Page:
As we have already mentioned Rococo, style originates in France, the Epoch of Enlightenment, to be more exact. It reached its acme in the works of such prominent French artists as Francois Boucher and Antoine Watteau. It should be taken into account that it was often viewed as the degeneracy of baroque.
In addition to that, it was often criticized for its seemingly misshapen forms. The main reason for it that people were so used to the “logical” art of classicism, that they were unable to appreciate something new.
Despite the fact that Rococo was replaced by Neo-classicism at the end of the eighteenth century, it had some period of revival in the middle of the nineteenth century, especially in England. We cannot say that it was entirely forgotten, because aspiration for gracefulness, vividness has often attracted many artists to this style. Even, now the influence of Rococo is very noticeable, certainly not all of its elements. Probably, the main reason for it, that this style truly shows the chaotic nature of life
Now that we have outlined the major peculiarities of this style, and its historic development, we should analyze its influence on the Western European art. It is necessary to show how the principles of Rococo are reflected in such visual arts as interior design. Moreover, we should show how paintings and sculptures were incorporated in the interior design.
It is worth mentioning, that the representatives of rococo style believed that such interior design, sculpture and painting should merge into a single entity, in order to produce a combined effect on the viewer, therefore, it is necessary for us to discuss it a complex of visual arts.
As we have already noticed, Rococo is mostly based on asymmetry and fluidity; it is the most peculiar feature of its interior design. It seems that shapes and forms tend to overflow into one another. To a certain degree, it is a protest against Classicism, which mostly preferred austere style.
According to this artistic movement, the essence of life and nature is order. It is just the opposite with rococo. First, forms and outlines of the interior seem to be unbalanced. They are often characterized as somewhat whimsical, because it is next to impossible to predict their development. As far as the coloring of Rococo interior is concerned, we can say that the pallet tends to be a little bit paler and softer.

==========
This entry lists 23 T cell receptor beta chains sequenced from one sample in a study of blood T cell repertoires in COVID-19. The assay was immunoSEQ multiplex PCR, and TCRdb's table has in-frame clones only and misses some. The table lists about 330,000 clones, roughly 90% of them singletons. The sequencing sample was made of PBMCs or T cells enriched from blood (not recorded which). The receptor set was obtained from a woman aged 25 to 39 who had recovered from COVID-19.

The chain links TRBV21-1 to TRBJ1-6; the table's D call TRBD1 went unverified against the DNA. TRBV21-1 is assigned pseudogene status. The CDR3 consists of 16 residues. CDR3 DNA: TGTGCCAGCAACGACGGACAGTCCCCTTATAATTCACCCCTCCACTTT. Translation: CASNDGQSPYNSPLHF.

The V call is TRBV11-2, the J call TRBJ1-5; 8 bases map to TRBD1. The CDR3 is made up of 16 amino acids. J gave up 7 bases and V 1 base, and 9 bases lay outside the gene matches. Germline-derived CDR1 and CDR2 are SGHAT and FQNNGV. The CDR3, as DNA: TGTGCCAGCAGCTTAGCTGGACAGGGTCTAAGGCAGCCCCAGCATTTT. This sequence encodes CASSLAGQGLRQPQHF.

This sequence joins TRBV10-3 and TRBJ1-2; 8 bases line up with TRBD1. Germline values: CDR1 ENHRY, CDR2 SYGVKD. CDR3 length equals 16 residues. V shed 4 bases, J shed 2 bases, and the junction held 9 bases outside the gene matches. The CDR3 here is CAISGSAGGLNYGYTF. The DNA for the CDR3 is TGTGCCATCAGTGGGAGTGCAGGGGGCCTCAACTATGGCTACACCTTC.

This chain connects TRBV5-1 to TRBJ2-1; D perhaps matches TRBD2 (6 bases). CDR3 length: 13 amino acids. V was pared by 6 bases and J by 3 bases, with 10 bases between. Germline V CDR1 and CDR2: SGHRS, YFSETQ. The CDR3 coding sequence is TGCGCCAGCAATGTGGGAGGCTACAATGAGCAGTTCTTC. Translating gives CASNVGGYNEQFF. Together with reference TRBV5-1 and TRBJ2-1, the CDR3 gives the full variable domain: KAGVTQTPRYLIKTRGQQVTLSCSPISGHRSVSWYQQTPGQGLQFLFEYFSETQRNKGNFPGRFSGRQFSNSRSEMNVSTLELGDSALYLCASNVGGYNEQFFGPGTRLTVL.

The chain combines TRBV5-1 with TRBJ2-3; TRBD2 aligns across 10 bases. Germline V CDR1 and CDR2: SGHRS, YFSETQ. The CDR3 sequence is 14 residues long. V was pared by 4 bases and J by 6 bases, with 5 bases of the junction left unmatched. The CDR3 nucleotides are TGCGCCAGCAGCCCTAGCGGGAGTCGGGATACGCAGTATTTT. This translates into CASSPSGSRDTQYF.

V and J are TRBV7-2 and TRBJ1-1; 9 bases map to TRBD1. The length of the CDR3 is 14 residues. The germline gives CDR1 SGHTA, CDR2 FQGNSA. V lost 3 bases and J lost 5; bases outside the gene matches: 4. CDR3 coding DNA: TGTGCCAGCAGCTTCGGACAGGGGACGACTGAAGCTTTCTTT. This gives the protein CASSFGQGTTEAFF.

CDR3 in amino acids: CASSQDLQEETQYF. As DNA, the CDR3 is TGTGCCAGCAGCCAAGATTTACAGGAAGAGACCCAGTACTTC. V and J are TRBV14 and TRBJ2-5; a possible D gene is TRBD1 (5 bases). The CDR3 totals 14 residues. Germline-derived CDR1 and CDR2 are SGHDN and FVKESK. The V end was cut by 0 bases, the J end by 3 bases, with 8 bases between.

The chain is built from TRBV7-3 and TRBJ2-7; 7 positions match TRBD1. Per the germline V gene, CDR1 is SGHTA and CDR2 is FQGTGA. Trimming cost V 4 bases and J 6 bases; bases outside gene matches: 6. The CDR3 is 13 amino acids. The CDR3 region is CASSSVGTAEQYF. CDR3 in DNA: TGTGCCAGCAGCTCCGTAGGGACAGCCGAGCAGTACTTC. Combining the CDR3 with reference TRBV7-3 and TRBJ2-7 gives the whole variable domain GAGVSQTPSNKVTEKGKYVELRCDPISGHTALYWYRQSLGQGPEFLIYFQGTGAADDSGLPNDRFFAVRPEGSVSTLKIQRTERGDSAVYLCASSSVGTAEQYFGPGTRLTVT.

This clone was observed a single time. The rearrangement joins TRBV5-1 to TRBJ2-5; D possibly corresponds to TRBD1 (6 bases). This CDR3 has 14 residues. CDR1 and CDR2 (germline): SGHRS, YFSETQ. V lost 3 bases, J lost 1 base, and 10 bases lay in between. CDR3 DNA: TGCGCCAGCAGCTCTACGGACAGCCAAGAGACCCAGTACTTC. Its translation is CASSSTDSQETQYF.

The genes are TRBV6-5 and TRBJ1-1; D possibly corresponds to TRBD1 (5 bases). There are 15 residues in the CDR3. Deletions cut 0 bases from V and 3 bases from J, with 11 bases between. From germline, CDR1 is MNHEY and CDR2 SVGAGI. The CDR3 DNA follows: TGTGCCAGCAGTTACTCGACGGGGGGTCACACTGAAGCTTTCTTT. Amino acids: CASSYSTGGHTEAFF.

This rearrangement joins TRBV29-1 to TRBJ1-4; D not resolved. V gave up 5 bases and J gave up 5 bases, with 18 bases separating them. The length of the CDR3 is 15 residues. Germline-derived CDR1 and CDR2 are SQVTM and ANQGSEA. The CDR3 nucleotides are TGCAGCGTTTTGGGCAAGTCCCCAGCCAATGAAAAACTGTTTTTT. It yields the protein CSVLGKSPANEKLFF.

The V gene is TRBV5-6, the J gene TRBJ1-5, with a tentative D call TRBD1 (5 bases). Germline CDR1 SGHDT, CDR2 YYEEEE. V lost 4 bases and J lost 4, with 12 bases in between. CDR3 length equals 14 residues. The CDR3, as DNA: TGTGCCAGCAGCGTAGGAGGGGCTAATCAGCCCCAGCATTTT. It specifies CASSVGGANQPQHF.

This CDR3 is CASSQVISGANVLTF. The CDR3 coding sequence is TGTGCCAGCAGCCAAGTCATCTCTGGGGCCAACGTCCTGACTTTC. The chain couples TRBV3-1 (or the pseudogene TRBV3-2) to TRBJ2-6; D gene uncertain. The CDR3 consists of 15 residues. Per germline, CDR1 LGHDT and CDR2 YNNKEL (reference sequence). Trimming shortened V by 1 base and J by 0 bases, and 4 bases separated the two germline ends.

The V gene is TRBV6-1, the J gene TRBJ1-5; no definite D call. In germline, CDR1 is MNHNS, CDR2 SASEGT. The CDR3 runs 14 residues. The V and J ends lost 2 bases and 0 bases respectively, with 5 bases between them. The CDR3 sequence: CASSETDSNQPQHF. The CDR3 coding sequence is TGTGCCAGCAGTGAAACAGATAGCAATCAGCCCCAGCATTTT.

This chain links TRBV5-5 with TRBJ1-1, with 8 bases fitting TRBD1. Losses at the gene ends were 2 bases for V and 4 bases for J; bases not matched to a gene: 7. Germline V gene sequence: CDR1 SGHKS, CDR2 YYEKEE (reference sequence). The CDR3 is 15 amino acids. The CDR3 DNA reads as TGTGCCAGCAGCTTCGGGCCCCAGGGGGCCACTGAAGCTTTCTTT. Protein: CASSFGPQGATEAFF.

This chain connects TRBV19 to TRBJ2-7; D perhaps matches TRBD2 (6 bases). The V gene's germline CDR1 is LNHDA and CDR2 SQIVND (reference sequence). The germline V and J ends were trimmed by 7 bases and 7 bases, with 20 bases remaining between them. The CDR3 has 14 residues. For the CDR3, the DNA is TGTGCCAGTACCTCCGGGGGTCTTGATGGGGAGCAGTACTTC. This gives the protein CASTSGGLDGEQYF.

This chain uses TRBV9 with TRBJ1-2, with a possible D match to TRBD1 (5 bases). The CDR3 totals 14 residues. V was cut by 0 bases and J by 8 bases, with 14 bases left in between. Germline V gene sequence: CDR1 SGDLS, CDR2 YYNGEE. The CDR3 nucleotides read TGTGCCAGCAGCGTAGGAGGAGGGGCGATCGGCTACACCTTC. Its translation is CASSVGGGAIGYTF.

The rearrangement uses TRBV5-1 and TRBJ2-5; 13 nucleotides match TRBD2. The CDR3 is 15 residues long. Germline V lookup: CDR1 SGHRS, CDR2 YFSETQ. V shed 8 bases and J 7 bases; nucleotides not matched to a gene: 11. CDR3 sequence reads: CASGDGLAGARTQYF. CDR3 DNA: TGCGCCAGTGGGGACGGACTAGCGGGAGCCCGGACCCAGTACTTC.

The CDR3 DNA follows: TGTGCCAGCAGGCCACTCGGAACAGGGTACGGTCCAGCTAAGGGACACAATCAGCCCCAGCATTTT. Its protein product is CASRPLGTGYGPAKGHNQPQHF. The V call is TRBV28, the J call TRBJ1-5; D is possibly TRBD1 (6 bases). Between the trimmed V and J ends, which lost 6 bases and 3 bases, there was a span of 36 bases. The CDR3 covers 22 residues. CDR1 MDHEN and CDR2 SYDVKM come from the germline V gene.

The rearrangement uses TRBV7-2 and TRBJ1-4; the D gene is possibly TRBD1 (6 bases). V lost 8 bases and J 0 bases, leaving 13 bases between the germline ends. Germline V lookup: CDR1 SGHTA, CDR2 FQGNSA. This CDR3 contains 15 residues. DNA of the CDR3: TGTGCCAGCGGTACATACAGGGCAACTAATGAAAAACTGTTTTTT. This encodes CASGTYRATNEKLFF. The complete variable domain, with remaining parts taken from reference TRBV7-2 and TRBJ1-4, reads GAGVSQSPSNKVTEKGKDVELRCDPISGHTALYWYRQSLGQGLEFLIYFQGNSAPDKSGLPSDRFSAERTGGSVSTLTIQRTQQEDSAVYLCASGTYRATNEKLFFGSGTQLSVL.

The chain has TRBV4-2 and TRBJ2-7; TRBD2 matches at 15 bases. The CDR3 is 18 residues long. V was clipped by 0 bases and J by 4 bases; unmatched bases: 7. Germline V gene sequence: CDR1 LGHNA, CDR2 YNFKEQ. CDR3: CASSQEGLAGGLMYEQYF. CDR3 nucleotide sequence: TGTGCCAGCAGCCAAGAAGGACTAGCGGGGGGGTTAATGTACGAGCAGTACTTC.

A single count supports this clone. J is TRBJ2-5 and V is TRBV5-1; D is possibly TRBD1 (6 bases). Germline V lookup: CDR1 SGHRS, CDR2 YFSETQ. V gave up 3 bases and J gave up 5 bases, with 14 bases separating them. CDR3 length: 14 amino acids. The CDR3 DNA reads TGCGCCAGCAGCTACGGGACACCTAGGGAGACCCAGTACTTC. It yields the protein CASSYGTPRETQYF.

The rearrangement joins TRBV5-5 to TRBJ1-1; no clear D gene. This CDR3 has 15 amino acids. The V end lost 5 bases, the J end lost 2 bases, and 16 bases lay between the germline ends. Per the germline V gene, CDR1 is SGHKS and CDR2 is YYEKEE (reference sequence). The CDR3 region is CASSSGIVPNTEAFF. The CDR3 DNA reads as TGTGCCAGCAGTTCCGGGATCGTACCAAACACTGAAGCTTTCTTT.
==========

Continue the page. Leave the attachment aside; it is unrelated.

This feature also distinguishes Rococo from Baroque and Classism. According to Rococo, life cannot be divided only in black and white; it is full of tints. Perhaps, the main purpose of such coloring is to show the diversity of life forms. Moreover, sculpture served the same purpose in Rococo interiors.
There is a widely held opinion among many art historians that rococo interior design originates from Versailles. Despite the fact that, it is usually classified as an example of Classicism, this building undoubtedly has many features, peculiar only to Rococo, especially, if we speaking about its interior design.
This statement can be substantiated by some examples. First, large forms or probably it would be better to say dimensions are practically absent in the inner part of the building. Additionally, much emphasis is placed on the so-called “minor” arts (if such term can be appropriate in this case), such as furniture, porcelain and mirrors.
This combination of minute forms produces a very strong impression on the viewer. It seems that shapes are going to move or probably it would be better to say evolve. This is one of the major principles of rococo style.
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Special attention should be given to the materials, which were used, because they also constitute an inseparable part of the interior. As regards the sculpture, it should be mentioned, that marble was practically banished from rococo. For instance, fountain sculptures were mostly made of lead. The main reason for it is that the combination of metal and water produce an unforgettable light effect.